August 16, 2006
Hurricane-Safe Housing Unveiled in Village?
Hurricane-proof housing? Homes free of mildew, mold and termites? Houses that are fully insurable, even in designated flood zones?
As the East End readies for the possibility of being hit by a hurricane, there's a company on the horizon aiming to introduce a building system geared toward withstanding natural disasters and revolutionizing the industry for future homeowners.
But, although Oceansafe Housing by Southeastern, a Dix Hills, New York-based firm, has unveiled its cutting-edge technology in states such as Louisiana and Mississippi, which were ravaged by Hurricane Katrina, to date, none have been introduced in the northern United States.
To that end, the company has proposed a demo home be erected in Greenport's Mitchell Park in September, so residents can see firsthand a building system offering security in the event of a life-altering hurricane.
And, said Greenport Mayor David Kapell, Oceansafe Housing has promised, after the demonstration, to donate the home to a local family in need.
Oceansafe Housing sports a technology that prefabricates construction projects, either residential or commercial. "In the case of Greenport, what they're talking about is a manufactured house that's comprised of material that has a foam core sandwiched between sheets of metal," said Kapell.
Oceansafe Housing President Joseph Basilice, a Greenport resident, said he chose the village to premier his building products because he wanted both to give back to the community and to offer residents at risk during a hurricane a peek into promising changes in the building market. Traditional materials such as wood "are just not going to make it anymore," said Basilice.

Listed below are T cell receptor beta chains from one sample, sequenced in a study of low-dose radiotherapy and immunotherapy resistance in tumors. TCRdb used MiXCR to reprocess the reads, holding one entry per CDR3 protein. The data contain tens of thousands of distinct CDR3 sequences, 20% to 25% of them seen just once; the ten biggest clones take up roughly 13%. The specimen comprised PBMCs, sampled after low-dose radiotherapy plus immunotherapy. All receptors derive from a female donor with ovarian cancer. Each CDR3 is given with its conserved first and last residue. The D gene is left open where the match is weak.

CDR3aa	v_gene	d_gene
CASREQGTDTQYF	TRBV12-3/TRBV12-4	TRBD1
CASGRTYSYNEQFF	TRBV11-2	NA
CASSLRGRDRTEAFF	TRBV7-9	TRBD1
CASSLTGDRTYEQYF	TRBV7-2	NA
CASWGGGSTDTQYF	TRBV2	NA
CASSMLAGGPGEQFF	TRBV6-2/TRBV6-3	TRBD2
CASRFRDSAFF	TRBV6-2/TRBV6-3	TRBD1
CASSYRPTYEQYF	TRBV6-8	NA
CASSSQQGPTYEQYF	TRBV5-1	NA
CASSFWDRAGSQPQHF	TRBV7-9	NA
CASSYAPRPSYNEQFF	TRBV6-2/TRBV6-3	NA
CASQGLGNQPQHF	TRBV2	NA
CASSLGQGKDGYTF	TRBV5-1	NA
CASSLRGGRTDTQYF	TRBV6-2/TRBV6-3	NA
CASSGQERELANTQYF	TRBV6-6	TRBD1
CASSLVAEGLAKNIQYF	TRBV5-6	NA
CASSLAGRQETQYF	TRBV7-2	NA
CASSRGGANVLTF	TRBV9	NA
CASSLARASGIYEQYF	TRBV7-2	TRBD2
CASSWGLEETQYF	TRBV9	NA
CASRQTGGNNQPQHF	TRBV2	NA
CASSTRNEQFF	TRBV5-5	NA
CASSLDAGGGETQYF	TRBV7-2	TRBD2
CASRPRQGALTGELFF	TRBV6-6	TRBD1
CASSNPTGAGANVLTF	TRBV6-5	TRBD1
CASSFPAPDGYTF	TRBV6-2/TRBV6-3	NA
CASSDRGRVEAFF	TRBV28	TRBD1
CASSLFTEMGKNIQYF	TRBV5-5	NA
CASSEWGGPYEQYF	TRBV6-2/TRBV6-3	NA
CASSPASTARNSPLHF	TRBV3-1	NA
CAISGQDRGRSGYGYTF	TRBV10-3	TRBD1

Oceansafe has worked with Southern states ravaged by hurricanes as well as not-for-profit organizations to help rebuild shattered homes.
Oceansafe products are pre-engineered and lab tested to withstand 160-mph hurricane force winds and are both mold and termite-proof. Best yet, said Basilice, the homes are insurable, with many companies offering an insurance credit for building with Oceansafe. That's crucial "for people on Long Island, whose insurance rates are going through the roof."
And the homes are affordable — for the shell, including the windows, doors and a roof, the price averages approximately $49 per square foot. "That's 20 to 25% less than traditional building materials," said Basilice.
He said areas hardest hit by hurricanes have been embracing the technology, which features a component system utilizing materials such as various types of honeycomb or expanded polysterene (EPS) that can be easily constructed even by unskilled laborers. At a recent trade show in Biloxi, Mississippi, said Basilice, "We were the belle of the ball."
As a Greenport resident, Basilice wanted to introduce the technology in his "home area."
And although a contractor will have to complete the home with walls and siding, and appliances will need to be installed, Oceansafe is donating the shell of the home, including windows, doors and roof, which "will be absolutely free" to one resident chosen by local officials.
Kapell said Oceansafe decided Mitchell Park was the ideal place for a high-profile demonstration: "Why not? As long as someone ends up with a home?" he said.
A lot would need to be chosen for the home, and other details still need to be ironed out, the mayor noted.
The proposal was well-suited for a village that has been embracing hurricane emergency preparedness, said Kapell. "Not only will the home benefit a family, but residents will be able to see a technology that might have applicability in a place like Greenport that's prone to hurricanes. In the Hurricane of 1938, half the village was underwater," he said.
The Greenport Village Board of Trustees is expected to vote on Basilice's proposal following a presentation on Thursday.